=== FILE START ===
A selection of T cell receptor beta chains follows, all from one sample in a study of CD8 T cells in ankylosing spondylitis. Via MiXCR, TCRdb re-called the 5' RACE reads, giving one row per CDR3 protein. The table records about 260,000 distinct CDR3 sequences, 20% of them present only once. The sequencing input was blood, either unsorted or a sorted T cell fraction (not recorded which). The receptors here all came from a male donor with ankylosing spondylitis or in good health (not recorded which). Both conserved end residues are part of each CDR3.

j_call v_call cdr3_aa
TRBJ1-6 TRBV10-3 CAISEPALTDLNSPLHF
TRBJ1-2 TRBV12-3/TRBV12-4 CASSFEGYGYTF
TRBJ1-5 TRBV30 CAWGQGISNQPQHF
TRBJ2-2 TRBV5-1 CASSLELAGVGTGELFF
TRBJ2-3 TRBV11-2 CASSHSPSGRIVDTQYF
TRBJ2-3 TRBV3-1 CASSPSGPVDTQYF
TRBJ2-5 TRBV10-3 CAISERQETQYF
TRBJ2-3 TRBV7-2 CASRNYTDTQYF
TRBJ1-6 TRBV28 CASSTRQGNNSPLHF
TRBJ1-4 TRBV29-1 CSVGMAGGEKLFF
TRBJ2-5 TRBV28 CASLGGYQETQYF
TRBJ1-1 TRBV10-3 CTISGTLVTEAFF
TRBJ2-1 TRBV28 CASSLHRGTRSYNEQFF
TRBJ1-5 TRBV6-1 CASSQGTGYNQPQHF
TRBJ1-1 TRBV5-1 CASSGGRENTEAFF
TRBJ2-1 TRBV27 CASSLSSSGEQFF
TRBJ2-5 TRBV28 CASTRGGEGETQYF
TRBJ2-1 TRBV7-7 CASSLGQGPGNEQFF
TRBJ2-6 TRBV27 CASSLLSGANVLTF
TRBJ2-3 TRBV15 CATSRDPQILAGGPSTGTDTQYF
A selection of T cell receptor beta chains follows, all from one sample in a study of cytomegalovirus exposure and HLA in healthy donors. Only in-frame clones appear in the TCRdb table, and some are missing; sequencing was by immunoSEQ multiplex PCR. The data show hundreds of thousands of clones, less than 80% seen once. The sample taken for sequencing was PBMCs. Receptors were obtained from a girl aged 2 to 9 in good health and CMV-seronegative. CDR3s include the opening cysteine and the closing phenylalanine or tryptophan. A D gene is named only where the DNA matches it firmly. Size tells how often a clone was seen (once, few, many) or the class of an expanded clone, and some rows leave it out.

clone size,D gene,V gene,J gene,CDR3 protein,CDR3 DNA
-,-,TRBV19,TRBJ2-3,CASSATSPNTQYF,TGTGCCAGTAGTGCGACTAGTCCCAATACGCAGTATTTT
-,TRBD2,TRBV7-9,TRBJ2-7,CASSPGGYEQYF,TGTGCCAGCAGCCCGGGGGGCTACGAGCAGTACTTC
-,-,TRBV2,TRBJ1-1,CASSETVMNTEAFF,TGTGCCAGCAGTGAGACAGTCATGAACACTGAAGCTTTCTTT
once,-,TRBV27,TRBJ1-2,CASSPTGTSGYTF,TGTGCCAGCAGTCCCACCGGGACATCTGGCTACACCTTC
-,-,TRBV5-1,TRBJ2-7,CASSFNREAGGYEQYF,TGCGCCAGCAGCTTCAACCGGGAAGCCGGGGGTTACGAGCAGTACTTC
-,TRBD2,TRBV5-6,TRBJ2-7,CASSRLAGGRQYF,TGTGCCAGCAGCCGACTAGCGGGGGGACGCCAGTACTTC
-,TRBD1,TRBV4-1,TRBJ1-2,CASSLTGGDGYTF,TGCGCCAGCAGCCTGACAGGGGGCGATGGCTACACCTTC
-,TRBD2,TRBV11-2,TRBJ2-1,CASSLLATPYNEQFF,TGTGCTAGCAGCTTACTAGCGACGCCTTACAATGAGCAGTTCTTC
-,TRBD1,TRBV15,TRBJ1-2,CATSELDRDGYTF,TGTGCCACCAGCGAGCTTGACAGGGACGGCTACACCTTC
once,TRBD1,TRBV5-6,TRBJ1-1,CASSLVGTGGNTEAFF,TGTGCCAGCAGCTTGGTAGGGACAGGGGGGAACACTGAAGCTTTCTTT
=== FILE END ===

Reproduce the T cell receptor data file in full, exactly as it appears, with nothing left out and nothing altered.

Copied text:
A selection of T cell receptor beta chains follows, all from one sample in a study of CD8 T cells in ankylosing spondylitis. Via MiXCR, TCRdb re-called the 5' RACE reads, giving one row per CDR3 protein. The table records about 260,000 distinct CDR3 sequences, 20% of them present only once. The sequencing input was blood, either unsorted or a sorted T cell fraction (not recorded which). The receptors here all came from a male donor with ankylosing spondylitis or in good health (not recorded which). Both conserved end residues are part of each CDR3.

j_call v_call cdr3_aa
TRBJ1-6 TRBV10-3 CAISEPALTDLNSPLHF
TRBJ1-2 TRBV12-3/TRBV12-4 CASSFEGYGYTF
TRBJ1-5 TRBV30 CAWGQGISNQPQHF
TRBJ2-2 TRBV5-1 CASSLELAGVGTGELFF
TRBJ2-3 TRBV11-2 CASSHSPSGRIVDTQYF
TRBJ2-3 TRBV3-1 CASSPSGPVDTQYF
TRBJ2-5 TRBV10-3 CAISERQETQYF
TRBJ2-3 TRBV7-2 CASRNYTDTQYF
TRBJ1-6 TRBV28 CASSTRQGNNSPLHF
TRBJ1-4 TRBV29-1 CSVGMAGGEKLFF
TRBJ2-5 TRBV28 CASLGGYQETQYF
TRBJ1-1 TRBV10-3 CTISGTLVTEAFF
TRBJ2-1 TRBV28 CASSLHRGTRSYNEQFF
TRBJ1-5 TRBV6-1 CASSQGTGYNQPQHF
TRBJ1-1 TRBV5-1 CASSGGRENTEAFF
TRBJ2-1 TRBV27 CASSLSSSGEQFF
TRBJ2-5 TRBV28 CASTRGGEGETQYF
TRBJ2-1 TRBV7-7 CASSLGQGPGNEQFF
TRBJ2-6 TRBV27 CASSLLSGANVLTF
TRBJ2-3 TRBV15 CATSRDPQILAGGPSTGTDTQYF
A selection of T cell receptor beta chains follows, all from one sample in a study of cytomegalovirus exposure and HLA in healthy donors. Only in-frame clones appear in the TCRdb table, and some are missing; sequencing was by immunoSEQ multiplex PCR. The data show hundreds of thousands of clones, less than 80% seen once. The sample taken for sequencing was PBMCs. Receptors were obtained from a girl aged 2 to 9 in good health and CMV-seronegative. CDR3s include the opening cysteine and the closing phenylalanine or tryptophan. A D gene is named only where the DNA matches it firmly. Size tells how often a clone was seen (once, few, many) or the class of an expanded clone, and some rows leave it out.

clone size,D gene,V gene,J gene,CDR3 protein,CDR3 DNA
-,-,TRBV19,TRBJ2-3,CASSATSPNTQYF,TGTGCCAGTAGTGCGACTAGTCCCAATACGCAGTATTTT
-,TRBD2,TRBV7-9,TRBJ2-7,CASSPGGYEQYF,TGTGCCAGCAGCCCGGGGGGCTACGAGCAGTACTTC
-,-,TRBV2,TRBJ1-1,CASSETVMNTEAFF,TGTGCCAGCAGTGAGACAGTCATGAACACTGAAGCTTTCTTT
once,-,TRBV27,TRBJ1-2,CASSPTGTSGYTF,TGTGCCAGCAGTCCCACCGGGACATCTGGCTACACCTTC
-,-,TRBV5-1,TRBJ2-7,CASSFNREAGGYEQYF,TGCGCCAGCAGCTTCAACCGGGAAGCCGGGGGTTACGAGCAGTACTTC
-,TRBD2,TRBV5-6,TRBJ2-7,CASSRLAGGRQYF,TGTGCCAGCAGCCGACTAGCGGGGGGACGCCAGTACTTC
-,TRBD1,TRBV4-1,TRBJ1-2,CASSLTGGDGYTF,TGCGCCAGCAGCCTGACAGGGGGCGATGGCTACACCTTC
-,TRBD2,TRBV11-2,TRBJ2-1,CASSLLATPYNEQFF,TGTGCTAGCAGCTTACTAGCGACGCCTTACAATGAGCAGTTCTTC
-,TRBD1,TRBV15,TRBJ1-2,CATSELDRDGYTF,TGTGCCACCAGCGAGCTTGACAGGGACGGCTACACCTTC
once,TRBD1,TRBV5-6,TRBJ1-1,CASSLVGTGGNTEAFF,TGTGCCAGCAGCTTGGTAGGGACAGGGGGGAACACTGAAGCTTTCTTT